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    Black Friday’s environmental impact is an e-waste crisis

    As Black Friday deals sweep across South Africa, consumers are eagerly replacing their old appliances and electrical items. However, this annual shopping frenzy is exacerbating the country’s e-waste problem, warns non-profit organisation Circular Energy.
    Source: Hans Ripa/Unsplash
    Source: Hans Ripa/Unsplash

    South Africa is currently grappling with the fastest-growing waste stream in the country: electronic waste. Each citizen generates between 6 to 7 kg of e-waste per year, but only a small fraction (7% to 12%) is formally recycled. This Black Friday, the influx of discarded appliances could further strain the already overwhelmed waste management systems.

    Circular Energy, an environmental advocacy group and producer responsibility organisation (PRO), highlights that all items dependent on an electrical current, or those with a plug, cable, or battery, can and should be recycled when no longer in use. These items often contain hazardous materials that pose a significant threat to the environment when improperly discarded.

    For every gram of recyclable materials not recovered, tonnes of raw materials must be mined or manufactured, causing further environmental harm.

    SA lags behind in implementing regulations

    Despite these risks, South African consumers are not yet in the habit of recycling their unwanted electrical and electronic items. The country lags behind in implementing Extended Producer Responsibility (EPR) regulations, which require manufacturers, importers, and resellers of recoverable items to fund legally compliant recycling schemes.

    Consumer e-waste can be divided into two main categories:

    TVs and other large CRT displays: These electronics contain lead and other heavy metals, which can be harmful if not recycled properly.

    Computers and laptops: Consisting largely of plastic and other materials that can go to waste when broken or old, these devices are often tossed in with regular rubbish when disposed of.

    There is a third category of e-waste that is rising exponentially because of the rapid pace of development and accelerated upgrade cycles: lithium batteries. All those powerbanks, smartwatches and smartphones that will get thrown away can have dangerous consequences.

    According to a study by CSIRO, lithium-ion battery waste is growing by 20% per year and could exceed 136,000 tonnes by 2036.

    Some of the sources of lithium battery waste include single-use vapes, which are often discarded after use. More than half of people that buy these vapes bin them, according to the research. While each vape contains just 0.15g of lithium, the scale of the waste means about 10 tonnes of the metal is ending up in landfills.

    Recycling lithium batteries can reduce the total environmental impact

    However, not all lithium batteries end up in landfills. Some are recycled or reused for other purposes. A review of research into the second life and recycling of lithium-ion batteries suggests that the recycling rates are far higher than some statistics suggest. A new study found almost 100,000 tons of waste batteries were recycled last year – about half of what reached end-of-life.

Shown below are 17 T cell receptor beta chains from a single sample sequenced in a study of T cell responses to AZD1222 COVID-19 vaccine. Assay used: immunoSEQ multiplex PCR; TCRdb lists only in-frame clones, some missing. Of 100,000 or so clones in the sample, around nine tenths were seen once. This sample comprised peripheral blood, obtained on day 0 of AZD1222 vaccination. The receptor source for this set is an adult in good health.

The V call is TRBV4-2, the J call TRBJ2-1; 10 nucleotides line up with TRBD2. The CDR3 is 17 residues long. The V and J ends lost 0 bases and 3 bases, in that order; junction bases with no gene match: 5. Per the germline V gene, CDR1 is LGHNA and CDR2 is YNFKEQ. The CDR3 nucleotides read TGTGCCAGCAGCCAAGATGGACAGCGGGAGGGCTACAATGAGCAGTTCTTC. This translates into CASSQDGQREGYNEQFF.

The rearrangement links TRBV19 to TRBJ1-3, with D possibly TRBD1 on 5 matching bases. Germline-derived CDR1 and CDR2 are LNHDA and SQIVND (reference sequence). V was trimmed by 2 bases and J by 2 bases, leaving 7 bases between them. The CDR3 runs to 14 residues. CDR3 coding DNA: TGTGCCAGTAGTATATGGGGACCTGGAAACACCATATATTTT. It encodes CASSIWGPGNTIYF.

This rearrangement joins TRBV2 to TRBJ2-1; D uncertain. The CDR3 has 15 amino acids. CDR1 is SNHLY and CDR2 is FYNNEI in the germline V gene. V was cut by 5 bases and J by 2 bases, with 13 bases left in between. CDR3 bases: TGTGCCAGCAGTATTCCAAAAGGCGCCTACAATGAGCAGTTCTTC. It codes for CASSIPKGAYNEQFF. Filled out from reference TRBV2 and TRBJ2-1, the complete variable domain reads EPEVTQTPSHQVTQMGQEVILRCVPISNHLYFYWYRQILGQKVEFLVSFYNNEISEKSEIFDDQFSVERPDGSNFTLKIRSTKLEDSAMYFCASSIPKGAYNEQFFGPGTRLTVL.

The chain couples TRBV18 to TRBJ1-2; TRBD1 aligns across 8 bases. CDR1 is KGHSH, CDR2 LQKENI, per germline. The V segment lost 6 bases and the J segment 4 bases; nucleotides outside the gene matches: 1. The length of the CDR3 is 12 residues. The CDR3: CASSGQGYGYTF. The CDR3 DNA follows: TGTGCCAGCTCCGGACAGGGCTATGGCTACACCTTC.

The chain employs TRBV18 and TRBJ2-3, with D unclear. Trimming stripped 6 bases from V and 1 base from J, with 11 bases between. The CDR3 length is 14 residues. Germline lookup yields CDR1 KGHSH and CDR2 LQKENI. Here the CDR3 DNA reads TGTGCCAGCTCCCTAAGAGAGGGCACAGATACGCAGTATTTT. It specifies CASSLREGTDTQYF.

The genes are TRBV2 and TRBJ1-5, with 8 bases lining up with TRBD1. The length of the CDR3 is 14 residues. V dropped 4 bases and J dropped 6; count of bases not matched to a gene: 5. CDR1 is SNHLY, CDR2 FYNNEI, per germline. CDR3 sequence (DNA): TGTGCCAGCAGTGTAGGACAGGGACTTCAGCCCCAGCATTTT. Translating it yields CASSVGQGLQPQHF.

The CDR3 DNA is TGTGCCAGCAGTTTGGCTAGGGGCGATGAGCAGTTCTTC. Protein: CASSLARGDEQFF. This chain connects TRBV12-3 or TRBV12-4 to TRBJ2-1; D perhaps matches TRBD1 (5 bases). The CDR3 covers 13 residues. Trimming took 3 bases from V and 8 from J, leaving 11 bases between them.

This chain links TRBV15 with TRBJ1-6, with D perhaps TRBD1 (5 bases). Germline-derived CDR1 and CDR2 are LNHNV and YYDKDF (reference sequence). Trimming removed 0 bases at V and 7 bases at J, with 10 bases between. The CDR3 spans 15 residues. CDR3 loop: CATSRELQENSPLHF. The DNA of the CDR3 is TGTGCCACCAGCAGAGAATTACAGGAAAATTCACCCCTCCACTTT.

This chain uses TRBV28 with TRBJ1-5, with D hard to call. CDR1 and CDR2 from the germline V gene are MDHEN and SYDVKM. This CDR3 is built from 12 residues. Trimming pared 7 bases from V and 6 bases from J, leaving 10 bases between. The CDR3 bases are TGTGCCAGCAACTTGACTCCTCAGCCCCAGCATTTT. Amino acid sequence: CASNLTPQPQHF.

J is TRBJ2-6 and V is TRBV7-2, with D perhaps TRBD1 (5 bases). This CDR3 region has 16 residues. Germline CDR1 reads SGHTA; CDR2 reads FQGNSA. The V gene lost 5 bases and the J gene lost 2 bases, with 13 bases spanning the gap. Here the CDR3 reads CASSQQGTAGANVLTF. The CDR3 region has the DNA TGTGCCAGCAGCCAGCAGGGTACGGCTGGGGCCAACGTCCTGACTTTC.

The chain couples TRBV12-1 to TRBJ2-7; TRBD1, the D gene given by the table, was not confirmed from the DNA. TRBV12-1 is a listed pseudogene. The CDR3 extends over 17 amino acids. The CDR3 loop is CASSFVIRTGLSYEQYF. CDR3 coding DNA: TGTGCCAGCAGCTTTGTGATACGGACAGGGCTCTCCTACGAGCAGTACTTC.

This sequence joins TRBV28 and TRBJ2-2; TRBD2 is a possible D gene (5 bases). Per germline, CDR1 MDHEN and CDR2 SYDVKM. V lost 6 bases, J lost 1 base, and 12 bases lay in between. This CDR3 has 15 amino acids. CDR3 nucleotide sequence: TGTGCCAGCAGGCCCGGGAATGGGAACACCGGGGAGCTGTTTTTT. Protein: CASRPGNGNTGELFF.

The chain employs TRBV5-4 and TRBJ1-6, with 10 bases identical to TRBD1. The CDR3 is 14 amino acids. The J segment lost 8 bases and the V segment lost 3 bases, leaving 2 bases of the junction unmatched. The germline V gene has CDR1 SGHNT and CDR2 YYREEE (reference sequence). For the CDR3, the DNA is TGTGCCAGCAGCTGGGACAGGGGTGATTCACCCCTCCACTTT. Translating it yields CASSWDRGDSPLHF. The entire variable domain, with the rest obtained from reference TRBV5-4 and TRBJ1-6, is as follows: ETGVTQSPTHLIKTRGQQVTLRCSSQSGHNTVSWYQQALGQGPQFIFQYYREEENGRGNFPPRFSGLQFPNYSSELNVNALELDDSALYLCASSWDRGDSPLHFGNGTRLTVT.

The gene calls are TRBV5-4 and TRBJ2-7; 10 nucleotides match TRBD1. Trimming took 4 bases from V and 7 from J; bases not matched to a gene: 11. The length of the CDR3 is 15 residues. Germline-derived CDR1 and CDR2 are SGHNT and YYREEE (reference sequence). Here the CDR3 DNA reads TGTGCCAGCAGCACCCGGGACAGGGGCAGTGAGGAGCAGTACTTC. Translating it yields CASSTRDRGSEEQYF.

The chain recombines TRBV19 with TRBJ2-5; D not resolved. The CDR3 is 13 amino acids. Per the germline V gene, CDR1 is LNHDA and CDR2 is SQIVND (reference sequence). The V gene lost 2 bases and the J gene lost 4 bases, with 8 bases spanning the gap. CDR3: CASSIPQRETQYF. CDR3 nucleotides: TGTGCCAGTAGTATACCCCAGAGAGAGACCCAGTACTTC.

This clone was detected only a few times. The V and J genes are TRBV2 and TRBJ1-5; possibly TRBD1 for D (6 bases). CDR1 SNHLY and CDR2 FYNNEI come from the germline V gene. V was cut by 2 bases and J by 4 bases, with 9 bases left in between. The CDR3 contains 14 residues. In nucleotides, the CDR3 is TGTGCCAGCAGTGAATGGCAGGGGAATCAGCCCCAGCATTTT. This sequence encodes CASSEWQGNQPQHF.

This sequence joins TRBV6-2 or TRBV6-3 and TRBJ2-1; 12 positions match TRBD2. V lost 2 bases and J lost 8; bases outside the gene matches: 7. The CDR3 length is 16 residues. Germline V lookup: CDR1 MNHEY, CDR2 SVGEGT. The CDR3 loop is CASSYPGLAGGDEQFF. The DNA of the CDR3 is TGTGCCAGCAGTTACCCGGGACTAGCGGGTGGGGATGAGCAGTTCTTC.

Recycling lithium batteries can reduce the environmental impacts of mining and disposal, as well as recover valuable materials for alternative use or new batteries. However, recycling lithium batteries is not yet widely practiced or optimised, due to technical, economic, and regulatory challenges.

    Lithium batteries can be hazardous waste if they are not fully discharged or properly handled. They can catch fire, explode, or leak toxic substances that can harm air, water, and soil quality.

    As Black Friday approaches, South Africans face a dilemma: what to do with their old and unwanted electronic devices? A recent campaign by a retailer and a public relations firm offered rewards for e-waste, but experts say this is not a sustainable or responsible solution.

    South Africans are unaware

    According to Circular Energy, many South Africans are unaware of the harm that e-waste can cause. Some sell their old devices to informal traders, who strip them for parts and dump the rest in landfills.

    Others fix and resell them, without complying with the new EPR regulations that aim to reduce e-waste and promote circular economy. Both practices can result in toxic substances such as lead, mercury, and cadmium leaching into the soil and water, affecting wildlife and human health.

    Circular Energy urges South Africans to see their e-waste not as a source of income, but as a potential threat to future generations. The company says that recycling e-waste can recover valuable materials, save energy, and reduce greenhouse gas emissions. It also creates jobs and opportunities for social and economic development.

    Circular Energy invites South Africans to join its mission to save the planet by using its free and convenient service to collect and recycle their e-waste, whether on Black Friday or any other day.

    About Lindsey Schutters

    Lindsey is the editor for ICT, Construction&Engineering and Energy&Mining at Bizcommunity
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